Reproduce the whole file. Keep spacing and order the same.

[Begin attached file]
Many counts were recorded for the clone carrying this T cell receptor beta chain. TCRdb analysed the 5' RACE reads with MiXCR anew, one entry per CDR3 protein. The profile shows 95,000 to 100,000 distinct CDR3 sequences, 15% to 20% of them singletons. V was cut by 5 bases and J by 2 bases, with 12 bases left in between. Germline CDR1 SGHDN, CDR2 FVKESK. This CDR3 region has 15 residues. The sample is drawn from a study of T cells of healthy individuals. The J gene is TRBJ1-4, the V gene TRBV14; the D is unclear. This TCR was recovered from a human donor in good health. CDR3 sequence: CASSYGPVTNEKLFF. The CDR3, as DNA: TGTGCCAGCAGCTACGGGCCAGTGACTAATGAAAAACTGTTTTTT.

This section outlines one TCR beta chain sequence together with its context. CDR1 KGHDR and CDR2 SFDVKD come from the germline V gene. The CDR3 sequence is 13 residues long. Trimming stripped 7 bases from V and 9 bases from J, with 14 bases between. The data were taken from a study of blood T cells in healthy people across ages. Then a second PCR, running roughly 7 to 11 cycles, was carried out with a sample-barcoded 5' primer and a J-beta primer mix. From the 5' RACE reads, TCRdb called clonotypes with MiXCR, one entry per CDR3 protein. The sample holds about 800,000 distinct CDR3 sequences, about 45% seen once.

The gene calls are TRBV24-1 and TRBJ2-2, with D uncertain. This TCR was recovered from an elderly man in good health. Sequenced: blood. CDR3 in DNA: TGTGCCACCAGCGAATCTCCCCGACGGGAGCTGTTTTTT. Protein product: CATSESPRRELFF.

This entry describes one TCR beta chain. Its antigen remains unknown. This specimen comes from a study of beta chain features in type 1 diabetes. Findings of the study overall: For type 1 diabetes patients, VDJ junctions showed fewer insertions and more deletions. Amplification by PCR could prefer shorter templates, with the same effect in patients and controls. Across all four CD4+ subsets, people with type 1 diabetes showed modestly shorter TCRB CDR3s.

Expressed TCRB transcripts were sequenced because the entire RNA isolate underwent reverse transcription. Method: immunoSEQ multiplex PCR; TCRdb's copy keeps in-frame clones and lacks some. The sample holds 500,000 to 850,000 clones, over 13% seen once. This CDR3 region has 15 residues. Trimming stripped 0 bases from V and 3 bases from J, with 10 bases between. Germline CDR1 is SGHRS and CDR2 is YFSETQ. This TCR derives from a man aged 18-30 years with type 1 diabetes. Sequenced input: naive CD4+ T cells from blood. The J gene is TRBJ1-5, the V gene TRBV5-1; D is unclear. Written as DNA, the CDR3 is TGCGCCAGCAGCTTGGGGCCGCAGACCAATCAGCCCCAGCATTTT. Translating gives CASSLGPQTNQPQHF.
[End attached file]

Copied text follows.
Many counts were recorded for the clone carrying this T cell receptor beta chain. TCRdb analysed the 5' RACE reads with MiXCR anew, one entry per CDR3 protein. The profile shows 95,000 to 100,000 distinct CDR3 sequences, 15% to 20% of them singletons. V was cut by 5 bases and J by 2 bases, with 12 bases left in between. Germline CDR1 SGHDN, CDR2 FVKESK. This CDR3 region has 15 residues. The sample is drawn from a study of T cells of healthy individuals. The J gene is TRBJ1-4, the V gene TRBV14; the D is unclear. This TCR was recovered from a human donor in good health. CDR3 sequence: CASSYGPVTNEKLFF. The CDR3, as DNA: TGTGCCAGCAGCTACGGGCCAGTGACTAATGAAAAACTGTTTTTT.

This section outlines one TCR beta chain sequence together with its context. CDR1 KGHDR and CDR2 SFDVKD come from the germline V gene. The CDR3 sequence is 13 residues long. Trimming stripped 7 bases from V and 9 bases from J, with 14 bases between. The data were taken from a study of blood T cells in healthy people across ages. Then a second PCR, running roughly 7 to 11 cycles, was carried out with a sample-barcoded 5' primer and a J-beta primer mix. From the 5' RACE reads, TCRdb called clonotypes with MiXCR, one entry per CDR3 protein. The sample holds about 800,000 distinct CDR3 sequences, about 45% seen once.

The gene calls are TRBV24-1 and TRBJ2-2, with D uncertain. This TCR was recovered from an elderly man in good health. Sequenced: blood. CDR3 in DNA: TGTGCCACCAGCGAATCTCCCCGACGGGAGCTGTTTTTT. Protein product: CATSESPRRELFF.

This entry describes one TCR beta chain. Its antigen remains unknown. This specimen comes from a study of beta chain features in type 1 diabetes. Findings of the study overall: For type 1 diabetes patients, VDJ junctions showed fewer insertions and more deletions. Amplification by PCR could prefer shorter templates, with the same effect in patients and controls. Across all four CD4+ subsets, people with type 1 diabetes showed modestly shorter TCRB CDR3s.

Expressed TCRB transcripts were sequenced because the entire RNA isolate underwent reverse transcription. Method: immunoSEQ multiplex PCR; TCRdb's copy keeps in-frame clones and lacks some. The sample holds 500,000 to 850,000 clones, over 13% seen once. This CDR3 region has 15 residues. Trimming stripped 0 bases from V and 3 bases from J, with 10 bases between. Germline CDR1 is SGHRS and CDR2 is YFSETQ. This TCR derives from a man aged 18-30 years with type 1 diabetes. Sequenced input: naive CD4+ T cells from blood. The J gene is TRBJ1-5, the V gene TRBV5-1; D is unclear. Written as DNA, the CDR3 is TGCGCCAGCAGCTTGGGGCCGCAGACCAATCAGCCCCAGCATTTT. Translating gives CASSLGPQTNQPQHF.